Alice Bag is a singer/songwriter, musician, author, artist, educator and feminist. She was the lead singer and co-founder of the Bags, one of the first punk bands to form in the mid-1970s in Los Angeles. She was featured in the seminal documentary on punk rock, The Decline of Western Civilization and went on to perform in other groundbreaking bands, including Castration Squad, Cholita, and Las Tres. She has published two books, including the critically acclaimed memoir Violence Girl and the self-published Pipe Bomb For the Soul, based on her experiences in post-revolutionary Nicaragua. Her influence on popular music is highlighted in the Smithsonian exhibit, American Sabor. Alice’s debut solo album features all original material written by Bag and includes performances by some of her favorite LA-based musicians.
The punk icon, tag gets trotted out on occasion too readily, not on this occasion, Bag is as real as it gets. So no surprise after first listen to the solo album, when I add another to the ‘as with all of artistic endeavours, this album is unabashedly honest and unafraid’ list.
‘Little Hypocrite’ opens the lampoons many a self-righteous charlatan, in fine alternative form, What follows though, should be heard widely, even given the the subject matter of domestic violence, wrapped in the 1960’s feel so powerful effective. ‘He’s So Sorry’ is sadly still prevalent. The video below contains graphic depiction of violence, but if it helps in any way to end any form of domestic violence, it will be a good thing. As Alice Bag states –
“He’s So Sorry” is a song of both urgency and agency. Nobody should risk their life waiting for an abuser to change their ways.
I grew up around domestic violence, so when a good friend of mine asked me for help and advice, I recognized that she was in an abusive situation. Our conversations inspired this song. When I was growing up, my father would frequently beat my mother. I would often go to school wondering if my mother would still be alive when I got home. My mother would tell me that she stayed with my father for my sake because I needed to have a mother and a father. It was a different time and a different set of values.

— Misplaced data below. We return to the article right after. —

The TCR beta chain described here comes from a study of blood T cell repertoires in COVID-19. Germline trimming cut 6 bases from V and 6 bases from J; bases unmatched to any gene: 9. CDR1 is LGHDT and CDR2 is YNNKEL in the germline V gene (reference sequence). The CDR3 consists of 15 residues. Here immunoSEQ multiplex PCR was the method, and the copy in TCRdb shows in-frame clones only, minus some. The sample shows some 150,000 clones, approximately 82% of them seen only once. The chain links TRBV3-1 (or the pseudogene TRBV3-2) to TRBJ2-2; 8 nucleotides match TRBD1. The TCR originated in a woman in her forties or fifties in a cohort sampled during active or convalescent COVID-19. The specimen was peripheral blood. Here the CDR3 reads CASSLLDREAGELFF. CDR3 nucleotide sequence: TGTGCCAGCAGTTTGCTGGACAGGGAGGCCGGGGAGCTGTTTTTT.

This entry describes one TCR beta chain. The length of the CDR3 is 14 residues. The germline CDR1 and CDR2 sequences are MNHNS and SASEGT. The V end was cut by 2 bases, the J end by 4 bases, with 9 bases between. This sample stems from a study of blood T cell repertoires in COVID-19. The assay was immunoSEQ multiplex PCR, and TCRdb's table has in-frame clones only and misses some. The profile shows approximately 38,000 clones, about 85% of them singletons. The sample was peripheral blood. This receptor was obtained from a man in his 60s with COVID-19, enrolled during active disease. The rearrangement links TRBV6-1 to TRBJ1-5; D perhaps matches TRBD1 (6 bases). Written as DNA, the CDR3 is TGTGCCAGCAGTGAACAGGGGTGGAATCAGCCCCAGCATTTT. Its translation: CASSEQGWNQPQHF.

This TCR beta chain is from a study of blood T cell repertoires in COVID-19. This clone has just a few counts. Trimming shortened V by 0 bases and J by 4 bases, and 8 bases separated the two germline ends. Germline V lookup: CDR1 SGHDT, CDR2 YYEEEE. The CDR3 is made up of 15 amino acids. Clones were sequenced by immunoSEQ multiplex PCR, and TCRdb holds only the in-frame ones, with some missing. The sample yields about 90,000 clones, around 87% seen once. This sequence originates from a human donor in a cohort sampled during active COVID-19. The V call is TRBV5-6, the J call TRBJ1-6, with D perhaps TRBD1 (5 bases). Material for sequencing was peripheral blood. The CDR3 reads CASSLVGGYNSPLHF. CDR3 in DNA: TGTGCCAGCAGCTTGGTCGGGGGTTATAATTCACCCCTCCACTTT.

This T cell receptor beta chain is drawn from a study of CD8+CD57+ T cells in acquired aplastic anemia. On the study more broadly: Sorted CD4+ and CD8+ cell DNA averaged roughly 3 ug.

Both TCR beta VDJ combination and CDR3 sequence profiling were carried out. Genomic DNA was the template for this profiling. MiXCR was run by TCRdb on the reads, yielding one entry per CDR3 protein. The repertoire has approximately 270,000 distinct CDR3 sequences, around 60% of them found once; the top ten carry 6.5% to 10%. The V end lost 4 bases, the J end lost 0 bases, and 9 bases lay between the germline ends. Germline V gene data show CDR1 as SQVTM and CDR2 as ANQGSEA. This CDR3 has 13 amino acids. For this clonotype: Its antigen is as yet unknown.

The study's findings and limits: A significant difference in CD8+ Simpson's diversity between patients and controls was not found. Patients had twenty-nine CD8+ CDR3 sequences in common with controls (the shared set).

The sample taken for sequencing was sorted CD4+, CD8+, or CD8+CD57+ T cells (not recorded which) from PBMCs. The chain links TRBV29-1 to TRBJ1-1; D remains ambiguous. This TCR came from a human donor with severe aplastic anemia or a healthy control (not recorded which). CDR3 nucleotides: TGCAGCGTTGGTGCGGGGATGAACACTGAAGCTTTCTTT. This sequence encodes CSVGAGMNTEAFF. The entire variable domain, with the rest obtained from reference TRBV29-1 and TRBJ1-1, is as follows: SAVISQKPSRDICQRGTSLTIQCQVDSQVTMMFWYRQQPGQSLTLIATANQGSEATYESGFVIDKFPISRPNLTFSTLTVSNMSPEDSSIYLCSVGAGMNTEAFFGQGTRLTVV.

As a child, I hated my father for beating my mother and I felt anger and frustration at my mother’s inability to leave. My mother WAS NOT to blame for the abuse – that is unequivocal – but she did fail to recognize that she had the power to leave the situation. She was tethered by the fear that she wouldn’t be able to survive financially and by what I imagine was societal and familial pressure to stay in a dysfunctional marriage.
The 11-track album continues with fair stab at the US education system in ‘Programmed’, followed with the narrative heavy ballad ‘Suburban Home’, ‘Poisoned Seed’ wins, a solidifying decry that stirs the blood. There is no real let up in quality, attacking the culture of rape, moreover the wrong mindset that allows that behaviour on ‘No Means No’.
To what i hope is also a single, the wholesome ‘Modern Day Virgin Sacrifice’ which sounds on form. The video below is directed by Jennifer Juniper Stratford and features cameos from original riot grrrl Allison Wolfe (Bratmobile, Sex Stains), Mecca Vazie Andrews (Sex Stains), Angel Melody, Martha Carrillo (mother of Angel Melody, artist), Andrea Flores (animation artist), Candace Hansen(co-organizer of OC Rock camp for girls), Josie Wreck.
‘Incorporeal Life’ is nearly overshadowed by the former, but leads nicely to the impassioned ‘Inesperado Adios’, and that’s your whack. ‘Alice Bag’ is more impressive musically that i pre-judged, in 2016 Bag has more to comment, denigrate and and upload, lucky for the listener. The album is a true powerful form of self expression, that has beguiled everyone here at WithGuitars. The Latina punk icon delivers in spades, match winning, as if that was important. 8.8/10